Fruit and vegetables are an important part of a balanced diet, delivering nutrients to our bodies that can reduce the risk for cancers, obesity, and heart attacks.
Yet the production of these foods is often anything but balanced and many people do not have access to these healthy products.
The fruit and vegetables sector is one of the biggest and diverse economic sectors in the world and occupies more land than coffee, cocoa, sugar, and soy.
Specifically, the fruit and vegetables sector can help the agriculture industries in developing nations stimulate economic growth and reduce poverty.
Under the Fruit and Vegetable project in Zambia, Solidaridad has worked with communities to establish 14 Fruit and Vegetable nurseries across Katete, Chongwe, and Mazabuka.
Good agricultural practices and quality inputs, coupled with business incubation, is helping to revitalize the citrus sector in the country.
Centralised food systems create exclusive food production ecosystems across different commodities; this means that only a few, well positioned players influence what, where, when, and how food is grown.
Most smallholder farmers are not privileged to afford proximity to these well established food systems. Therefore, democratising our food systems becomes critical for the majority of the rural communities.
Many smallholder farmers rely on traditional, unsustainable, and often inefficient farming methods due to inadequate agronomic knowledge.
These methods, coupled with bad soil management, lack of access to quality seeds, limited access to markets and financial services, and poor rural infrastructure have triggered and accelerated poverty, food insecurity, and environmental degradation.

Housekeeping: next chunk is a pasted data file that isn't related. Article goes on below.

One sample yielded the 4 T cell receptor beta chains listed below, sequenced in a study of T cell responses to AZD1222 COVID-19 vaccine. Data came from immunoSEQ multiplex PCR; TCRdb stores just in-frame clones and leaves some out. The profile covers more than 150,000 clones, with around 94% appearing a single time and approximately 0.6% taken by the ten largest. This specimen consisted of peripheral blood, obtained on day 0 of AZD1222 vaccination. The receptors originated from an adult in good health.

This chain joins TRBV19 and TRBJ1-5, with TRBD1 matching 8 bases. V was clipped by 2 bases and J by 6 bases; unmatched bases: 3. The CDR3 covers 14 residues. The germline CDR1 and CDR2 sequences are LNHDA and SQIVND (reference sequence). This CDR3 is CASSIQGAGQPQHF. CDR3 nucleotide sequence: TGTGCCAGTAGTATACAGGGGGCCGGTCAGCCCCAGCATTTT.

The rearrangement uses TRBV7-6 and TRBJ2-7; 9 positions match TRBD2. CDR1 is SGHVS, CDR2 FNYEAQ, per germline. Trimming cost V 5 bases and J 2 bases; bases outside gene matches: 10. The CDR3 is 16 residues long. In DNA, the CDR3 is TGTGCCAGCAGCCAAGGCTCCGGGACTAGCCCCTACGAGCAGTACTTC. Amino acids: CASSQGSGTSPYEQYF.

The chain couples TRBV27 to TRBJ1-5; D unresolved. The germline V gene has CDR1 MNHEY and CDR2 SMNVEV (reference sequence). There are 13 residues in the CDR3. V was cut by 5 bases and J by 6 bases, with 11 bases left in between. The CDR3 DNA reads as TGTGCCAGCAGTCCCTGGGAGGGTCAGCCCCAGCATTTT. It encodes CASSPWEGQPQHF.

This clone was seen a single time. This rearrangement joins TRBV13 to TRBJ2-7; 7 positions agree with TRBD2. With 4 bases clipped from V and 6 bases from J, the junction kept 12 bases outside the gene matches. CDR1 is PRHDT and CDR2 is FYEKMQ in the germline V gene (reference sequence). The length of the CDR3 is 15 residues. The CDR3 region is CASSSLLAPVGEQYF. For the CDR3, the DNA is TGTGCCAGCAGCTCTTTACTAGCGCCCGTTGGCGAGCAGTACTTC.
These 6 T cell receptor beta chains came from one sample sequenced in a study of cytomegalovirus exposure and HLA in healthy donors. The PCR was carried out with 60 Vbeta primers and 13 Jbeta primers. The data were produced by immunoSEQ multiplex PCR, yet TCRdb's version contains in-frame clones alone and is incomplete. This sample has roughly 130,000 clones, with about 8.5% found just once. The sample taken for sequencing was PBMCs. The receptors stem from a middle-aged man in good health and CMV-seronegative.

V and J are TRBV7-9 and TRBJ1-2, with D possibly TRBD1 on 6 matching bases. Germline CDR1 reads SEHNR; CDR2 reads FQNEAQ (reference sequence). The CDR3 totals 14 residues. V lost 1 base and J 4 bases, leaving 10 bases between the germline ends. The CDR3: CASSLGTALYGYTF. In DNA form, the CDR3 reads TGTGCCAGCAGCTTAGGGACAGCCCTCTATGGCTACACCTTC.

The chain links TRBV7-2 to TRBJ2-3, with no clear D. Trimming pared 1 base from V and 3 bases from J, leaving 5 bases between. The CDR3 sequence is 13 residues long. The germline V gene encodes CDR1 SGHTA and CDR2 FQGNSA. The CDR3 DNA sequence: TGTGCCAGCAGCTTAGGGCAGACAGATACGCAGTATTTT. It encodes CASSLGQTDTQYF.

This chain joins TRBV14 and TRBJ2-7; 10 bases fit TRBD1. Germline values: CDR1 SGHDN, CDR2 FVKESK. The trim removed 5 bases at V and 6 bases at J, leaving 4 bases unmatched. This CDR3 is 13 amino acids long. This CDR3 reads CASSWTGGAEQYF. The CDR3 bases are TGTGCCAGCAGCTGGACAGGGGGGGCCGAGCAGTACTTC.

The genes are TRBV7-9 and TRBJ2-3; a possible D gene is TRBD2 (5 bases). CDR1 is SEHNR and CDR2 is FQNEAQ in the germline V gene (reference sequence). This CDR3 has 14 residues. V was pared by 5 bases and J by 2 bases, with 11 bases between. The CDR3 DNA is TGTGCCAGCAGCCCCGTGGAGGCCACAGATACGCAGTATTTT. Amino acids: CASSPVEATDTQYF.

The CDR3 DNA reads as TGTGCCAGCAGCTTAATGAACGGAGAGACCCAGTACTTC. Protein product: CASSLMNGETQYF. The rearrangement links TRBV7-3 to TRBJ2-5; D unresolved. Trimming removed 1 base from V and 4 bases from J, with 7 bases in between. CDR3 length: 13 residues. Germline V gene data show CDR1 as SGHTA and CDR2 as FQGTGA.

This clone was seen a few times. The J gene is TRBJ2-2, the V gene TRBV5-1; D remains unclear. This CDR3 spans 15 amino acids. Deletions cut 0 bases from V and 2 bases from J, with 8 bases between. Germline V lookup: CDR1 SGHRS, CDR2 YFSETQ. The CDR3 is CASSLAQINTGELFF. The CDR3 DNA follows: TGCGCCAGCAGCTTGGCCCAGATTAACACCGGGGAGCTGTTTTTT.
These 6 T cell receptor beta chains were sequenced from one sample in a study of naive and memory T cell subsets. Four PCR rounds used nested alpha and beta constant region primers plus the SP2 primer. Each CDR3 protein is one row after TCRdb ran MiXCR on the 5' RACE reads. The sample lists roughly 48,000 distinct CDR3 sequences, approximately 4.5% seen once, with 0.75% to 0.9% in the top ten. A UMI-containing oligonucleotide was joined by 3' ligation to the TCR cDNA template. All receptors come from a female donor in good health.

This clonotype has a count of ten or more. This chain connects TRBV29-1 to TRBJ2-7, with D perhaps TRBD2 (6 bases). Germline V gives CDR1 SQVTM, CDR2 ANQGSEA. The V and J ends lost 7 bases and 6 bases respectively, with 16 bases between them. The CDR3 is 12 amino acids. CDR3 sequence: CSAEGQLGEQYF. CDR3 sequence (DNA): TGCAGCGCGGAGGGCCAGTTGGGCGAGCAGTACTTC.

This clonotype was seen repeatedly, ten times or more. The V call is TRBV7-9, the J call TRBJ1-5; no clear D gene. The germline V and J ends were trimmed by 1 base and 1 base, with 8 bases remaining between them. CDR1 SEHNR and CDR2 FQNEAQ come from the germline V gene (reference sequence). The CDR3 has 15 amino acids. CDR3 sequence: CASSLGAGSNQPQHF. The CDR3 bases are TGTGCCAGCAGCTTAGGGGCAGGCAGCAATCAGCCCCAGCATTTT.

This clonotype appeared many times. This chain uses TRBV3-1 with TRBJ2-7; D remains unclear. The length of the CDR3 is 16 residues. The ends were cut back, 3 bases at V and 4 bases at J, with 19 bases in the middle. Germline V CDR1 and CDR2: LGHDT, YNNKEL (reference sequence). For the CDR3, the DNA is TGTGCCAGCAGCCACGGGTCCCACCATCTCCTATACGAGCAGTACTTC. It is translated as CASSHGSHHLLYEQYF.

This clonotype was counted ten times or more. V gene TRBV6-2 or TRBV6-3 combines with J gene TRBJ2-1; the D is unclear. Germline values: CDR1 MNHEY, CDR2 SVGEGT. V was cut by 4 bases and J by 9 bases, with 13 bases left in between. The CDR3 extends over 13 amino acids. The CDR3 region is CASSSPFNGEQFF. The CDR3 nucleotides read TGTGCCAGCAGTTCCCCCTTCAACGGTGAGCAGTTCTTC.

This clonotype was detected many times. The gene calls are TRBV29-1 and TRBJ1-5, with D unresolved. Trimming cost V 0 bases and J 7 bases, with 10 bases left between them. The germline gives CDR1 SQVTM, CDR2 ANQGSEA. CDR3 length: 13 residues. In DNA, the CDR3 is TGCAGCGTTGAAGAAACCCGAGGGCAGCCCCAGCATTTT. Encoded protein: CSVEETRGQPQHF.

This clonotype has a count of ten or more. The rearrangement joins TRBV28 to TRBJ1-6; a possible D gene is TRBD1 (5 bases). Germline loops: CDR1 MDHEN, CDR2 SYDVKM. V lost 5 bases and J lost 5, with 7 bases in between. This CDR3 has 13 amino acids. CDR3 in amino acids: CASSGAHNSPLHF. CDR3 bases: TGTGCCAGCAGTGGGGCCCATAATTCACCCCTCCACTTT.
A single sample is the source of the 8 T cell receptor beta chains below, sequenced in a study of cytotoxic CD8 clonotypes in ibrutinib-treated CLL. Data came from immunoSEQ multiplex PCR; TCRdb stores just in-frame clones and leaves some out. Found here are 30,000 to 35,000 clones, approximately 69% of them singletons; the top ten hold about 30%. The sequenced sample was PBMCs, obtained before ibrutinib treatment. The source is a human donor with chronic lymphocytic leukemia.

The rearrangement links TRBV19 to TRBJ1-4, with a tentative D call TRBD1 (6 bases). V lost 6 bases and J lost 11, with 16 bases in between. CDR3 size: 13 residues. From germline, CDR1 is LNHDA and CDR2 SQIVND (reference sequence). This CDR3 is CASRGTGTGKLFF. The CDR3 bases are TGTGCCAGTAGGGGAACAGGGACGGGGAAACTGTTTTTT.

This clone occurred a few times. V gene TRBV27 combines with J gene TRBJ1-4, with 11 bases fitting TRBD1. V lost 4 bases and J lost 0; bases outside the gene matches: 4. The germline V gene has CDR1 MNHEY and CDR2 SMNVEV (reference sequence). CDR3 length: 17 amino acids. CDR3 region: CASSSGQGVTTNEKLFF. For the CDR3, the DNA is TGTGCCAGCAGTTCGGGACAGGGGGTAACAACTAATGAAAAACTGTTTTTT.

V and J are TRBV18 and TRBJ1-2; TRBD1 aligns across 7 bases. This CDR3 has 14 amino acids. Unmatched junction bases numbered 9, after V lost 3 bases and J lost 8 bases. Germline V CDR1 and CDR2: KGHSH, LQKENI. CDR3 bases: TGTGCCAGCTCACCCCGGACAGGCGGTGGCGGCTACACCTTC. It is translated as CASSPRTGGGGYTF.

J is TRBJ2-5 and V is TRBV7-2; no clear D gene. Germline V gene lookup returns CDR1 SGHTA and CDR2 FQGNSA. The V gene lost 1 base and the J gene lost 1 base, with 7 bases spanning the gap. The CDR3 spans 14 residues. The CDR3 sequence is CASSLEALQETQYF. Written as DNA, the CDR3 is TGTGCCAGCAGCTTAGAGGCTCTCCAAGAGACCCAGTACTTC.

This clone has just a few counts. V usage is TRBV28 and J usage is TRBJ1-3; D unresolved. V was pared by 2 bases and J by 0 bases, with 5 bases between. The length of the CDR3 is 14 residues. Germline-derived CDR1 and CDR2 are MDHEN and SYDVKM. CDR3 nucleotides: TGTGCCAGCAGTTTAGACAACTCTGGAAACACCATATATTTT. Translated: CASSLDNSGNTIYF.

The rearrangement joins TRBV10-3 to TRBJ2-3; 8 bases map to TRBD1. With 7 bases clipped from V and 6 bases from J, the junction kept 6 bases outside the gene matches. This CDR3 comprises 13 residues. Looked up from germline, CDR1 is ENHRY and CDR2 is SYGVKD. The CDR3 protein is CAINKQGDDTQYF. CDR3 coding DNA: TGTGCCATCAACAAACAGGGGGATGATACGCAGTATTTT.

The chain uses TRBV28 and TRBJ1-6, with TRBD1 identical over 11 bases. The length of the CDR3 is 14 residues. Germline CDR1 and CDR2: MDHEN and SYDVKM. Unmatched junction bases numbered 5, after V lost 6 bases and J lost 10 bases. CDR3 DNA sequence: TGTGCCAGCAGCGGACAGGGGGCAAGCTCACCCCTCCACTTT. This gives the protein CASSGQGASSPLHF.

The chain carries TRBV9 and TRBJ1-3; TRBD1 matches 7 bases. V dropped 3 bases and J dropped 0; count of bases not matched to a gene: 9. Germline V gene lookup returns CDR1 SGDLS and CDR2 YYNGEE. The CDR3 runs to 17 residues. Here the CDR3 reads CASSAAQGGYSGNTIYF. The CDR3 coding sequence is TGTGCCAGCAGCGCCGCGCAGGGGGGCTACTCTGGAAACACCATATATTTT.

To help smallholder producers improve their economic and environmental sustainability, Solidaridad, under its Fruit and Vegetable project in Zambia, has established 14 Fruit and Vegetable nurseries across Katete, Chongwe, and Mazabuka.
The nurseries are human centered as they not only provide indirect funding through the provision of certified vegetable and citrus seedlings but also act as platforms for behavioural change through good agricultural training, and business enterprise incubation.
This will help farmers in understanding the concept of farming as a business, not just a way of life. Moreover, the project has helped to revive the country’s citrus sector, as most smallholders could not produce their own seedlings. This has been achieved by training farmers on grafting techniques as a plant reproduction method.
So far, the project has provided materials and inputs to produce 12,000 rootstock seedlings for oranges in Katete. Moreover, in the endeavour to contribute to an inclusive and sustainable fruit and vegetable sector in Southern Africa, this project, through training, aims to ensure that smallholder farmers can independently produce quality seedlings and build business cases with the prospect of upscaling.